Is Cast Iron All You Need? How To Clean Cast Iron Skillets

Is Cast Iron All You Need?


How To Clean Cast Iron Skillets

If it is, the question of How To Clean Cast Iron Skillets comes into play.

Let’s take a closer look. I know this from personal experiences, whatever you can cook in any other type pot or pan, can be cooked in cast iron. Plus, its even healthier cooked in cast iron!

But, then there’s the clean-up!

Well, If you’re ready… let’s dive into this question with both feet:

Durable and Longest-Lasting


First of all, cast iron skillets and dutch ovens certainly are some of the most durable and longest-lasting pans on the market. Because of this, they will last a lifetime when proper cleaning, care and maintenance is taken. For this reason, many cast iron cooking utensils have been around a very long time.

I know in my own family, some have been passed down from generation to generation. Heck, as crazy as this may sound, some pots and pans, I hear, have even been “willed” to their heirs.

How To Clean Cast Iron Skillets:


My first thought, though, besides a great recipe was, how to clean cast iron skillets? I had to ask myself this question. It’s actually a good question don’t you think? How do we clean cast iron?

Everyone seems to have their own opinions about cast iron pots and pans. How about you? Have you ever asked:  Is Cast Iron Really All You Need?

How Then Shall We Clean:


So, if they last a long time, how to clean cast iron skillets is critical. Proper cleaning techniques vary from person to person, so it seems. Some folks say “don’t ever use soap” and some folks say it’s ok to  “use soap” when cleaning cast iron.

But what should we actually do? Well, I’d say this, here’s what we say when it’s clean up time:

  1. Wash cast iron by hand with a nylon bristle scrub brush. If needed, use a pan scraper for stuck on bits.
  2. For extra sticky situations, simmer a little water for 1 minute, then use the scraper after cooled.
  3. Dry promptly and thoroughly with a lint-free cloth or paper towel.
  4. Rub with a very light layer of cooking oil or our Seasoning Spray, preferably while the cookware is still warm.
  5. Hang or store cookware in a dry place.

Occasionally, you may notice some dark residue on your towel when cleaning. This is perfectly safe-it’s just the
seasoning reacting to foods that may be slightly acidic or alkaline. It will disappear with regular use and care.
Soap isn’t necessary, but if you like, a little mild detergent is fine. Promise.

There it is folks, right there in black and white. So, I believe I’m gonna go with what the manufacturers recommendations are! Besides that, my momma used a little soap to clean her skillet and if momma did it, I will too!!

Grease Is the Word:


No, we’re not talking about a movie here, but what we are talking about, is grease. Yes, grease is the word! After every cleaning, a thin coat of grease should be applied to your cast iron. How do we do that? Well, first, take the clean and dry skillet or pan and heat it up slightly. Now, you don’t want it super hot, but just warm enough you feel the heat coming off of it when you wave your hand over it.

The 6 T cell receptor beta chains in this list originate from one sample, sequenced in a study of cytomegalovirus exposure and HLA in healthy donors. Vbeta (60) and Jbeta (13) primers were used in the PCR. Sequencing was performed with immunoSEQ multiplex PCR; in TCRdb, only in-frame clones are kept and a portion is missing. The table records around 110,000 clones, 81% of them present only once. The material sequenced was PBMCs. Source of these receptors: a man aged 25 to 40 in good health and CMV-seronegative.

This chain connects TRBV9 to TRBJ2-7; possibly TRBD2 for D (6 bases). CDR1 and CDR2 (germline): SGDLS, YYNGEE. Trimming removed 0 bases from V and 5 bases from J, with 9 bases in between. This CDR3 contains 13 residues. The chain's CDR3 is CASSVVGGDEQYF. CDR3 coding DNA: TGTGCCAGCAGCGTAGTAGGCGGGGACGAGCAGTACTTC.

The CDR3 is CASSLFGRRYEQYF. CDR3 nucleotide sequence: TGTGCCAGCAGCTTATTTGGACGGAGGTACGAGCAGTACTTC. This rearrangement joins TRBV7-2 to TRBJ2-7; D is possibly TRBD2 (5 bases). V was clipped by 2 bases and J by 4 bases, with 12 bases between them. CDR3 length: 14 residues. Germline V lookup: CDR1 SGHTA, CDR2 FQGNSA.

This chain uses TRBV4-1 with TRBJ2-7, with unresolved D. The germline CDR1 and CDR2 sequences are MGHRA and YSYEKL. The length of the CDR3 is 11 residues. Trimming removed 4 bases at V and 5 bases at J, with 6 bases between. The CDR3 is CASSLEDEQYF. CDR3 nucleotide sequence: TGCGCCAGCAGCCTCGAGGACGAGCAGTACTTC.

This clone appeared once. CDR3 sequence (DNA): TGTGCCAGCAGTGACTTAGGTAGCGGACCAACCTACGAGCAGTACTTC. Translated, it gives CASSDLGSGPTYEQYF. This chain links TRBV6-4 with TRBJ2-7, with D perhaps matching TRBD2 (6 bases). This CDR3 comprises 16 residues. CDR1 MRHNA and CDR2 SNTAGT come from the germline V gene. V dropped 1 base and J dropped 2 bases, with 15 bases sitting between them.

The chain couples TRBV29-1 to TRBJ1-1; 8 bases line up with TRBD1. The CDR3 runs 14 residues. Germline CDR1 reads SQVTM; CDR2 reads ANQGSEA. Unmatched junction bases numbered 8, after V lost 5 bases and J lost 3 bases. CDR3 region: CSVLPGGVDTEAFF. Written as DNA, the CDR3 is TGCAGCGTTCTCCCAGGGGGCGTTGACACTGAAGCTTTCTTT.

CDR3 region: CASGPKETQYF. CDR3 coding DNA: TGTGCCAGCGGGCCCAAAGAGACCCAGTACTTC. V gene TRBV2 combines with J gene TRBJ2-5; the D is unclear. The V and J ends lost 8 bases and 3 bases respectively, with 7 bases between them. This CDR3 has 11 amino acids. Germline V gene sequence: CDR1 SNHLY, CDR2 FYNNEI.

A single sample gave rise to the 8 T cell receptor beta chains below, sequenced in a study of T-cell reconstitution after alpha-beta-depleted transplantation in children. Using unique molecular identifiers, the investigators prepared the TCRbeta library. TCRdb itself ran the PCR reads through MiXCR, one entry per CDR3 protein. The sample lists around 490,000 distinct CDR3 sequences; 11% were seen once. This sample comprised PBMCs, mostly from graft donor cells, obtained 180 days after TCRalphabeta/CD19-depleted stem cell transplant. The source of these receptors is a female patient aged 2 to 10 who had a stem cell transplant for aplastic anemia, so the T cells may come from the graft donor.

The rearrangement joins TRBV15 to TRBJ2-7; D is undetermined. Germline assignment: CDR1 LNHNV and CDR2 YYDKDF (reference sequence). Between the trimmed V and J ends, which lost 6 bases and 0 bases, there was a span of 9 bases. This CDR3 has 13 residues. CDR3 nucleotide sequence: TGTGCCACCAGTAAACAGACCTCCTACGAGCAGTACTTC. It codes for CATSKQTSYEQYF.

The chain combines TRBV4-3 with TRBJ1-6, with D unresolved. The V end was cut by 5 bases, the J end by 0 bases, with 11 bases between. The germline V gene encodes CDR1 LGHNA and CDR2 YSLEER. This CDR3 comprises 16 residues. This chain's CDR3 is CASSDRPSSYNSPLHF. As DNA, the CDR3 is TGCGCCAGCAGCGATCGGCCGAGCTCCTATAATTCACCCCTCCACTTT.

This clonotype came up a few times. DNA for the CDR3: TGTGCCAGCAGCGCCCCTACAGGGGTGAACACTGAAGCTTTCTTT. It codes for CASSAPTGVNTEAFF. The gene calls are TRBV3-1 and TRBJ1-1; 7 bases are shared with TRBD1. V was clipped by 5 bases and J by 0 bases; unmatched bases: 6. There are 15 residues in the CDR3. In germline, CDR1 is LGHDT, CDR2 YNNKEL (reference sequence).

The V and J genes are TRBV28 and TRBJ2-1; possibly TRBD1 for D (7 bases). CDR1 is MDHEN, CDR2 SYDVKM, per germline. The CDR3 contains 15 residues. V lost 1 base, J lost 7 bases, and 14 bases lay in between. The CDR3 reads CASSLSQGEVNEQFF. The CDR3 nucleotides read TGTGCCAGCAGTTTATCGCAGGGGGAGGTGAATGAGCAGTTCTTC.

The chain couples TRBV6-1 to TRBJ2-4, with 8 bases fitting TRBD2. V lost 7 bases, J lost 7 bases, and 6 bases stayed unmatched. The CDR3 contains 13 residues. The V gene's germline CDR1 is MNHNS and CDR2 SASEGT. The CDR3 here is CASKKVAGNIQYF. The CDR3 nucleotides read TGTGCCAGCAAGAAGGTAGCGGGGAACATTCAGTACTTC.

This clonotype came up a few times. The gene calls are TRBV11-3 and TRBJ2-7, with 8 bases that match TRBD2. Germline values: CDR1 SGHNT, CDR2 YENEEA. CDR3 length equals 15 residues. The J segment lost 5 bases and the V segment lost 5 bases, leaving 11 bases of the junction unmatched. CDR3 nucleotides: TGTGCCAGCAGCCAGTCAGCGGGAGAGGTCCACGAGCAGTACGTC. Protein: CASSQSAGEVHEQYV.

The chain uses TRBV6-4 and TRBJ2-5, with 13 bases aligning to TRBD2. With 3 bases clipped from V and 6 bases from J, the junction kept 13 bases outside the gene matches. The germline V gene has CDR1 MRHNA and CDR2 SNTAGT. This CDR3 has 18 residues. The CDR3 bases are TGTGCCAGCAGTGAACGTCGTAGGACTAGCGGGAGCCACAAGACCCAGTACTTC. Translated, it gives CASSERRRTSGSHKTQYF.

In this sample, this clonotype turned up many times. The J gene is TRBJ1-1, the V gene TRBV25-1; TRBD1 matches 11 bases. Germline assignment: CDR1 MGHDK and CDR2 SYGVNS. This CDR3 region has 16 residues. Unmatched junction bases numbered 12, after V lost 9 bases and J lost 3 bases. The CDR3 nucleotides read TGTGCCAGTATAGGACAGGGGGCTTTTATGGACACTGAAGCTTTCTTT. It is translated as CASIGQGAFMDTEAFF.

What kind of grease you may be wondering. Well, for me, bacon makes everything better. So, it stands to reason, bacon grease would make my pan better. But, now to be fair here, it’s okay if you use vegetable oil, canola oil or olive oil.

 

The Finish:


Well, now let’s talk a little bit about the finish. That black shiny finish doesn’t just happen, but it does happen over time. Every time you properly clean your pots and skillets, we should lightly oil them.

Why? Two reasons. Number one, rust happens! Yes, rust happens on unprotected cast iron. And, secondly, added oil baked into the pan builds up a “patina’.

What in the world is patina? Well, it’s the slick, shiny black coating that give cast iron an almost non-stick effect. It’s what we want. It’s what we need to keep our cast iron pots and pans in great shape.

 

In conclusion:


The bottom line is, if you take care of your cast iron, your cast iron will take care of you! Then, if someone asks you, Is Cast Iron All You Need, you can answer confidently with a hearty…YES IT IS!!

If they ask you how to clean cast iron skillets, you can tell them. Or, better yet, you can show them.

We wish you many happy meals and many success in cast iron cooking!!

These two items below are my personal favorites and can easily be purchased from Amazon at the following links. Thank you all and happy cooking!

Lodge Seasoned Cast Iron Deep Camp Dutch Oven – 12 Inch / 8 Quart

Lodge Seasoned Cast Iron Deep Camp Dutch Oven - 12 Inch / 8 Quart

Lodge L10SK3ASHH41B Cast Iron Skillet, Pre-Seasoned, 12-inch

4 thoughts on “Is Cast Iron All You Need? How To Clean Cast Iron Skillets”

  1. Sounds great man. I clean my wok in the same way. I haven’t used it for a while, so now I have to. I read somewhere it’s called seasoning. I may have to get myself a pan. Potential customer here.

  2. Wow, I never knew that cooking utensils which are made of cast iron requires proper care and maintenance. I guess I really have been taking my cooking utensils for granted all these years.

    I have never thought of applying a layer of oil on my pots and skillets after washing them. Maybe that’s why some of them have started to rust a little. What type of oil do you recommend we use?

    Thanks and great article!

    1. Thank you for the comments. Yes cast iron will begin to rust fairly quickly.As far as oils to use, be egetable oil is good, canola oil and olive oil are fine too. But, personally I use bacon grease. I hope this helps

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